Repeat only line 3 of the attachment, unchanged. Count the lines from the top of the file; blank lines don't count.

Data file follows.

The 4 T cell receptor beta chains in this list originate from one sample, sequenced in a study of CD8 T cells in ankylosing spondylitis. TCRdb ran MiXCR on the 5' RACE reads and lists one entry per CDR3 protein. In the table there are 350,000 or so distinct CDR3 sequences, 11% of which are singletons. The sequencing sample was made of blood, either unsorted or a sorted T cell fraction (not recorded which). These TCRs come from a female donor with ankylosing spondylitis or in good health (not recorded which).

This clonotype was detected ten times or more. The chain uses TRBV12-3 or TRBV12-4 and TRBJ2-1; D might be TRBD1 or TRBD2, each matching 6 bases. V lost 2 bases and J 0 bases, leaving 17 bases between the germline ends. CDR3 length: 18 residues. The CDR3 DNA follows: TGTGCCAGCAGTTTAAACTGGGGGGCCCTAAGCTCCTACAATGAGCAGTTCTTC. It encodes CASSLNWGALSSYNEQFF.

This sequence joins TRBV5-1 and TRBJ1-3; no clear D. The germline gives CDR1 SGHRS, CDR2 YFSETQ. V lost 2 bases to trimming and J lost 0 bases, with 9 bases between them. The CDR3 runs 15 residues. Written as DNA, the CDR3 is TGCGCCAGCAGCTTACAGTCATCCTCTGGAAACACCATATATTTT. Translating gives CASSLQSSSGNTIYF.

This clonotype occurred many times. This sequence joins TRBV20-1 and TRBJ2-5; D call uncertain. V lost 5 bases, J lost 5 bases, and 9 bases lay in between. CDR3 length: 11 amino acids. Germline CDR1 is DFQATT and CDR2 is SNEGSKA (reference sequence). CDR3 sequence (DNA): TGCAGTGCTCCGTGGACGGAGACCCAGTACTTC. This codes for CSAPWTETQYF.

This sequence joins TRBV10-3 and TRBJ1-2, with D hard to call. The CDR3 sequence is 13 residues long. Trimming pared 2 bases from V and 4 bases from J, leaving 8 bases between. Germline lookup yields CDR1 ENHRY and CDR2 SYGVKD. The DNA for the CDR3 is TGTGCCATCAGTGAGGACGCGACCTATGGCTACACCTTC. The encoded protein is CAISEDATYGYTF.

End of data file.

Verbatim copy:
This sequence joins TRBV5-1 and TRBJ1-3; no clear D. The germline gives CDR1 SGHRS, CDR2 YFSETQ. V lost 2 bases to trimming and J lost 0 bases, with 9 bases between them. The CDR3 runs 15 residues. Written as DNA, the CDR3 is TGCGCCAGCAGCTTACAGTCATCCTCTGGAAACACCATATATTTT. Translating gives CASSLQSSSGNTIYF.